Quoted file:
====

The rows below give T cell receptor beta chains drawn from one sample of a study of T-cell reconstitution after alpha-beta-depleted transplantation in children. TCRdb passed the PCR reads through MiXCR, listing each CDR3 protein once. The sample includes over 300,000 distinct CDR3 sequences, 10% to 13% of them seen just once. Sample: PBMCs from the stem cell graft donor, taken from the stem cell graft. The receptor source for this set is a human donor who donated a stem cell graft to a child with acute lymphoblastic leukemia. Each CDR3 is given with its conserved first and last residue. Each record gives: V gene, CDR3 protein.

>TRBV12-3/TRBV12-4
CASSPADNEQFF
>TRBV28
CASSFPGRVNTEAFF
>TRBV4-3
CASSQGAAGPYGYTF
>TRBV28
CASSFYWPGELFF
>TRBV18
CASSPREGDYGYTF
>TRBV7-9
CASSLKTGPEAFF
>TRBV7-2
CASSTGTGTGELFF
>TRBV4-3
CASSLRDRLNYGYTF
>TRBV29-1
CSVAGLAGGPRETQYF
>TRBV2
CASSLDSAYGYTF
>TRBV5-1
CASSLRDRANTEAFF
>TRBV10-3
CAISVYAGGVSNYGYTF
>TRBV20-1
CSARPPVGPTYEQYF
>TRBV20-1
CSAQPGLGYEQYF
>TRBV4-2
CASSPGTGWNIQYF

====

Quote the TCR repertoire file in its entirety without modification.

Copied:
The rows below give T cell receptor beta chains drawn from one sample of a study of T-cell reconstitution after alpha-beta-depleted transplantation in children. TCRdb passed the PCR reads through MiXCR, listing each CDR3 protein once. The sample includes over 300,000 distinct CDR3 sequences, 10% to 13% of them seen just once. Sample: PBMCs from the stem cell graft donor, taken from the stem cell graft. The receptor source for this set is a human donor who donated a stem cell graft to a child with acute lymphoblastic leukemia. Each CDR3 is given with its conserved first and last residue. Each record gives: V gene, CDR3 protein.

>TRBV12-3/TRBV12-4
CASSPADNEQFF
>TRBV28
CASSFPGRVNTEAFF
>TRBV4-3
CASSQGAAGPYGYTF
>TRBV28
CASSFYWPGELFF
>TRBV18
CASSPREGDYGYTF
>TRBV7-9
CASSLKTGPEAFF
>TRBV7-2
CASSTGTGTGELFF
>TRBV4-3
CASSLRDRLNYGYTF
>TRBV29-1
CSVAGLAGGPRETQYF
>TRBV2
CASSLDSAYGYTF
>TRBV5-1
CASSLRDRANTEAFF
>TRBV10-3
CAISVYAGGVSNYGYTF
>TRBV20-1
CSARPPVGPTYEQYF
>TRBV20-1
CSAQPGLGYEQYF
>TRBV4-2
CASSPGTGWNIQYF